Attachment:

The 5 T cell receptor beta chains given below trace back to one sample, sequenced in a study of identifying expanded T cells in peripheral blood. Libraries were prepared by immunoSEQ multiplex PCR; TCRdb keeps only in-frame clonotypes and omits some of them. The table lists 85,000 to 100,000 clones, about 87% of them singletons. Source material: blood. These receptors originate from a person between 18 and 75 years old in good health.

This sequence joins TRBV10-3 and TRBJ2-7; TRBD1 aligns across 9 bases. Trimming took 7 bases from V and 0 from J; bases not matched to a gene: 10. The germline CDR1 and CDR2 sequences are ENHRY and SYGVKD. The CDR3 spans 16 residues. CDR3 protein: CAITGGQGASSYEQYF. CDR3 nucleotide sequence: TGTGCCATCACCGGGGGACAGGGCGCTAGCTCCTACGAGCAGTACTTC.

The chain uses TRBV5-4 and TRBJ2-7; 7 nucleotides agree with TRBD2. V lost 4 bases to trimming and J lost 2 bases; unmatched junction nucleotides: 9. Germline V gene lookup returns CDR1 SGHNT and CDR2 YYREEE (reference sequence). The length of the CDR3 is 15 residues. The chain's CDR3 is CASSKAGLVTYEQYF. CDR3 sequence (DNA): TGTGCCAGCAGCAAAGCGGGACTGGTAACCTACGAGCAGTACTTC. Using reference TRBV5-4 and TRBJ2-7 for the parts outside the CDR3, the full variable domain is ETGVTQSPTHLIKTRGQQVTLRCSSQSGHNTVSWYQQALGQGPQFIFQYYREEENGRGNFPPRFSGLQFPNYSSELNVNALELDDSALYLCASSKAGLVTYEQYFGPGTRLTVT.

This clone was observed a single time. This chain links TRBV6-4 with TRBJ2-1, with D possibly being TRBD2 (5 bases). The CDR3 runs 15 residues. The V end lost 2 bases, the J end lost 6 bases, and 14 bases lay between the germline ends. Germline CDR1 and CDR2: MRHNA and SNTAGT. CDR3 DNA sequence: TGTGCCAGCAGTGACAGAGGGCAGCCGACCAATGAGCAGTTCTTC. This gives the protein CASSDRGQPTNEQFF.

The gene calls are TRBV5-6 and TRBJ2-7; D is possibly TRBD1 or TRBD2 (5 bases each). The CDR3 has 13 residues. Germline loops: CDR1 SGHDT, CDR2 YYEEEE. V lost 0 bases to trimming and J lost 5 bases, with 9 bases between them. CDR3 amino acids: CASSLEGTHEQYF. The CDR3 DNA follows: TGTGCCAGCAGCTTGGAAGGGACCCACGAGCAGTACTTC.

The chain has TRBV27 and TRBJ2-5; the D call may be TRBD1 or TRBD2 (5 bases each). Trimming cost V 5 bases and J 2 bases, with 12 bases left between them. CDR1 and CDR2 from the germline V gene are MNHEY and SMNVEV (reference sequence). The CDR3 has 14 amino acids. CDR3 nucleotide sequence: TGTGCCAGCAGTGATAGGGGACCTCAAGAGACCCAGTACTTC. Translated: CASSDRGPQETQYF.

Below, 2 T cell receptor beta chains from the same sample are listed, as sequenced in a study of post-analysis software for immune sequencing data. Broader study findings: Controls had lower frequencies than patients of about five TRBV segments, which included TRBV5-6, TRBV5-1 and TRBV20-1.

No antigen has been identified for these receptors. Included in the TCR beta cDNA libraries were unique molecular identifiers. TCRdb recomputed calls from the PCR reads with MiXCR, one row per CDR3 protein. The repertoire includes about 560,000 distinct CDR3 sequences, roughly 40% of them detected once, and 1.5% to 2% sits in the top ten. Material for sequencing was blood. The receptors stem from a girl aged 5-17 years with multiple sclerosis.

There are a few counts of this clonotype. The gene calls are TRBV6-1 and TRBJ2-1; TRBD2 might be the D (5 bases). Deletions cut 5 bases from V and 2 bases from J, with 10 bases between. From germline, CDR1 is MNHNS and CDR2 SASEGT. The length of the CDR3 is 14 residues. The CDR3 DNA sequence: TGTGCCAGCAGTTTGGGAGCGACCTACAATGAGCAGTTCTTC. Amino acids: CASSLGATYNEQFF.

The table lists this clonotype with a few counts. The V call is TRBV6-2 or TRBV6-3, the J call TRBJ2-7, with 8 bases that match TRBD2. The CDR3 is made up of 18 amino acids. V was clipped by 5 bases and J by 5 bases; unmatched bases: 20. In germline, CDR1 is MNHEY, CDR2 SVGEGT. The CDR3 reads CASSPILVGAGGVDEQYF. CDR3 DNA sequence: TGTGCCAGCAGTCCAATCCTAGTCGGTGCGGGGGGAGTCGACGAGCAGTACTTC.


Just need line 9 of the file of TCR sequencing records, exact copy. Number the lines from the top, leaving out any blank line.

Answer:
There are a few counts of this clonotype. The gene calls are TRBV6-1 and TRBJ2-1; TRBD2 might be the D (5 bases). Deletions cut 5 bases from V and 2 bases from J, with 10 bases between. From germline, CDR1 is MNHNS and CDR2 SASEGT. The length of the CDR3 is 14 residues. The CDR3 DNA sequence: TGTGCCAGCAGTTTGGGAGCGACCTACAATGAGCAGTTCTTC. Amino acids: CASSLGATYNEQFF.